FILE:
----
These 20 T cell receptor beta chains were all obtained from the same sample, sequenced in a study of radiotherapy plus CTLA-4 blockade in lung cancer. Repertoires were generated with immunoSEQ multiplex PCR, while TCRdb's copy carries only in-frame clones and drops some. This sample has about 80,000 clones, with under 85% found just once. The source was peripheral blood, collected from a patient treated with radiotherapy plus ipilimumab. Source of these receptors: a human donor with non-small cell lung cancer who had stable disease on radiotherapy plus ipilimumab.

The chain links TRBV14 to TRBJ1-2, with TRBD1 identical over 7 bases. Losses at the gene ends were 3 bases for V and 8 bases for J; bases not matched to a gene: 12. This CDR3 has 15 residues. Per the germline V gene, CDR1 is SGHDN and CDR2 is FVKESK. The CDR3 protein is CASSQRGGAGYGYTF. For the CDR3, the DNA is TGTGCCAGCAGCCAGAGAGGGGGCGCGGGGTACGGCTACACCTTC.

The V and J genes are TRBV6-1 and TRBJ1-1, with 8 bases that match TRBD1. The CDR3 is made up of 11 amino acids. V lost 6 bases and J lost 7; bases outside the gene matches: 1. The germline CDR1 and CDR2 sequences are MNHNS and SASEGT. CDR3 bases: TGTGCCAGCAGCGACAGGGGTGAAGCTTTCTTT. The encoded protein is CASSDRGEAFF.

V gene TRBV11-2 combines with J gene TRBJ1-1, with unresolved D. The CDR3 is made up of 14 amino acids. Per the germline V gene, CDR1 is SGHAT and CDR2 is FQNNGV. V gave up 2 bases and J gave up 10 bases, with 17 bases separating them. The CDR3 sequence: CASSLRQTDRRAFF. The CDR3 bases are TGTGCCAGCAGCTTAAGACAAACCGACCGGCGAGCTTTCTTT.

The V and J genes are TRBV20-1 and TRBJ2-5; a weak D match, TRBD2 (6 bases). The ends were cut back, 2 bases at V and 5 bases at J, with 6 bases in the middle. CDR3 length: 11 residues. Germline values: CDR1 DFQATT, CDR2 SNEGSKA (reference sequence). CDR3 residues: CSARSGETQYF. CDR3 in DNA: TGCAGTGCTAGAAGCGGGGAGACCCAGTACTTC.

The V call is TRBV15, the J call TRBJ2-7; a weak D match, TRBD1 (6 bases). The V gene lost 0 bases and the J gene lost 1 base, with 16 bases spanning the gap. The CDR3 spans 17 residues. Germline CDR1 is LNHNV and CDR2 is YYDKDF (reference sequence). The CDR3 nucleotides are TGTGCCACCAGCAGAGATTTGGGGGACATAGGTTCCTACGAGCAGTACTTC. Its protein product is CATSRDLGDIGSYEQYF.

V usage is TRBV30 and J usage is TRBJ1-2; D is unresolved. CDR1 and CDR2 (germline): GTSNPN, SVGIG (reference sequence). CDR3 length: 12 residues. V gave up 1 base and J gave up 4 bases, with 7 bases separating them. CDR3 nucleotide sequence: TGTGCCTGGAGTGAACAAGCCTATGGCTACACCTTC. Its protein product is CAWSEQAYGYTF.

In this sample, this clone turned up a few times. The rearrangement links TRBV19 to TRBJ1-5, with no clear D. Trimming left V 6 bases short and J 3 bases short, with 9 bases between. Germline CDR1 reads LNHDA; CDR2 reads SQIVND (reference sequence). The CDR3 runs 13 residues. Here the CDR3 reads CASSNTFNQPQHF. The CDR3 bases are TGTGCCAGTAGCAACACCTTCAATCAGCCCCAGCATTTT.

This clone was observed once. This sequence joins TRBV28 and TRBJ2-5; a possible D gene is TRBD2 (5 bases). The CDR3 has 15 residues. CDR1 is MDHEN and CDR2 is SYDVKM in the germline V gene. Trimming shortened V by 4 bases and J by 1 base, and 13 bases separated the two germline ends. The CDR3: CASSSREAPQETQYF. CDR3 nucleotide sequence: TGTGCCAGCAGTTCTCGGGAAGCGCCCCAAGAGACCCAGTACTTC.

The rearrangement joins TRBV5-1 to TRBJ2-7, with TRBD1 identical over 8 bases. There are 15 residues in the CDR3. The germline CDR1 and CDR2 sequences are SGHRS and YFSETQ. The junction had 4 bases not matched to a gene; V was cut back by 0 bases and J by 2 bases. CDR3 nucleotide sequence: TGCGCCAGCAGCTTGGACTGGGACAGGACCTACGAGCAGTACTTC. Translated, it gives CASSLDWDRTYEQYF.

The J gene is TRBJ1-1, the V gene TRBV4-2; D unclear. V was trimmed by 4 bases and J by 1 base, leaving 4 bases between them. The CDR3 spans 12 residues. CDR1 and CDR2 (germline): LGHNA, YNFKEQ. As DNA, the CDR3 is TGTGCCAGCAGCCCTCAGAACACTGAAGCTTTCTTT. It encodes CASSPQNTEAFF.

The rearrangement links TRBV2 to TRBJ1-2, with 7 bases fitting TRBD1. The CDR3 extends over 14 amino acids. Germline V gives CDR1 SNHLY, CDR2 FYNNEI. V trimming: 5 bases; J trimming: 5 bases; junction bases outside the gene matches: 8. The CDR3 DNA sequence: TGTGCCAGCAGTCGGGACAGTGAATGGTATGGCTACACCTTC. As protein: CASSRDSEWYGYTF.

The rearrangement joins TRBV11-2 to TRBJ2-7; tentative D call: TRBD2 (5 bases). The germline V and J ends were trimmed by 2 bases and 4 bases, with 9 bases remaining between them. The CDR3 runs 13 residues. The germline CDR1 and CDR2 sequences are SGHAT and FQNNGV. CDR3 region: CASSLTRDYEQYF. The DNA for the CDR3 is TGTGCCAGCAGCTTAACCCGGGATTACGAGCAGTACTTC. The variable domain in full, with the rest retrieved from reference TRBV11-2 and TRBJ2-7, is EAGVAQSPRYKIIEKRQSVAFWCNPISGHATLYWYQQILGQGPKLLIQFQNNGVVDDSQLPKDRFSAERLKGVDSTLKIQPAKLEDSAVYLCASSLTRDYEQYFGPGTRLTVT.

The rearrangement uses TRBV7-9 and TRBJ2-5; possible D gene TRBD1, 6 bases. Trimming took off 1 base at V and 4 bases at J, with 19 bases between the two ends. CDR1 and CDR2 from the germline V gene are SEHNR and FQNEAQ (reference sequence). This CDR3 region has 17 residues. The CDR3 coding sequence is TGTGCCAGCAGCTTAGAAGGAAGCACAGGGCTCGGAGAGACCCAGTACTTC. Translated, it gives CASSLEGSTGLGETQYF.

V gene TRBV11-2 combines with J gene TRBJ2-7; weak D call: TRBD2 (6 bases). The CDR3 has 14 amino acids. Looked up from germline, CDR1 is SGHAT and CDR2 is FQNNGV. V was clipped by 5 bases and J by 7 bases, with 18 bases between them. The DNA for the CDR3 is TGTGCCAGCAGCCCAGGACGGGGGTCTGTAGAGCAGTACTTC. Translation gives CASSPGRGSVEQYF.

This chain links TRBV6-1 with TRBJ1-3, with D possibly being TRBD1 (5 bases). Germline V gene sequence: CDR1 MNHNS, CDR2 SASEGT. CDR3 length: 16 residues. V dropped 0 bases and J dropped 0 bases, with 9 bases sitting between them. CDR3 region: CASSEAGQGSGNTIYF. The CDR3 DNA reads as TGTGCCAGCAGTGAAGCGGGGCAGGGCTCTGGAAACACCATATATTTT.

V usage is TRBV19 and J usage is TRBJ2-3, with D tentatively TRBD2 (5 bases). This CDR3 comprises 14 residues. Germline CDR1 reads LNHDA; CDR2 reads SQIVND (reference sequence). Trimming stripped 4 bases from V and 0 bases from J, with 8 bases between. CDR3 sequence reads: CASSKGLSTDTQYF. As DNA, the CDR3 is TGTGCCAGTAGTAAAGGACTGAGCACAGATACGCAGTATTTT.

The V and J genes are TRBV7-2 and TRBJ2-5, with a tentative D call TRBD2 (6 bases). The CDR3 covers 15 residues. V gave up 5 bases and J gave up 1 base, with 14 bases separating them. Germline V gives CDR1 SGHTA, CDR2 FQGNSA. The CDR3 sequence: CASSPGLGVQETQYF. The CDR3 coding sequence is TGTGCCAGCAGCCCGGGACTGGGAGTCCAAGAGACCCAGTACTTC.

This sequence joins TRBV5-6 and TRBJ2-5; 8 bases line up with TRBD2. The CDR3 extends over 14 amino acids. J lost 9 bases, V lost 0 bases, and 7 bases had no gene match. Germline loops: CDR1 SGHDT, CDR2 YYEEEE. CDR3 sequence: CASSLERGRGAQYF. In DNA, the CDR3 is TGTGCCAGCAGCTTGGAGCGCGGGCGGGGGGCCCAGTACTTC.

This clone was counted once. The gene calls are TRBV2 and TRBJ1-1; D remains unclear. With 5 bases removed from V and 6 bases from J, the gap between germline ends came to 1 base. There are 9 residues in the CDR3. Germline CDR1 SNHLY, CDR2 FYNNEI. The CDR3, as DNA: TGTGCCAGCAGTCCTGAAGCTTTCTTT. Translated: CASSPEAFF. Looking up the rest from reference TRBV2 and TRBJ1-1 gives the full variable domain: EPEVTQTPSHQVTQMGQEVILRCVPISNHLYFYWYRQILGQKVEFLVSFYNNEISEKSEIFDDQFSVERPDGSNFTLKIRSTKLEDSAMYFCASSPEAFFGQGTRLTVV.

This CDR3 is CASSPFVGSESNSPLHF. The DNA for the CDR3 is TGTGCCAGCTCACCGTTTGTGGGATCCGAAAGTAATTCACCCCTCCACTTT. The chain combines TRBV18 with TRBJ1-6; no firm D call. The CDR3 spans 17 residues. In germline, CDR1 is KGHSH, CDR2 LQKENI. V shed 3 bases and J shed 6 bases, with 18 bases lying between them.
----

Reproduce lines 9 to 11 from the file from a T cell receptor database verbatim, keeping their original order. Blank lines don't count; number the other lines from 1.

This clone was observed once. This sequence joins TRBV28 and TRBJ2-5; a possible D gene is TRBD2 (5 bases). The CDR3 has 15 residues. CDR1 is MDHEN and CDR2 is SYDVKM in the germline V gene. Trimming shortened V by 4 bases and J by 1 base, and 13 bases separated the two germline ends. The CDR3: CASSSREAPQETQYF. CDR3 nucleotide sequence: TGTGCCAGCAGTTCTCGGGAAGCGCCCCAAGAGACCCAGTACTTC.

The rearrangement joins TRBV5-1 to TRBJ2-7, with TRBD1 identical over 8 bases. There are 15 residues in the CDR3. The germline CDR1 and CDR2 sequences are SGHRS and YFSETQ. The junction had 4 bases not matched to a gene; V was cut back by 0 bases and J by 2 bases. CDR3 nucleotide sequence: TGCGCCAGCAGCTTGGACTGGGACAGGACCTACGAGCAGTACTTC. Translated, it gives CASSLDWDRTYEQYF.

The J gene is TRBJ1-1, the V gene TRBV4-2; D unclear. V was trimmed by 4 bases and J by 1 base, leaving 4 bases between them. The CDR3 spans 12 residues. CDR1 and CDR2 (germline): LGHNA, YNFKEQ. As DNA, the CDR3 is TGTGCCAGCAGCCCTCAGAACACTGAAGCTTTCTTT. It encodes CASSPQNTEAFF.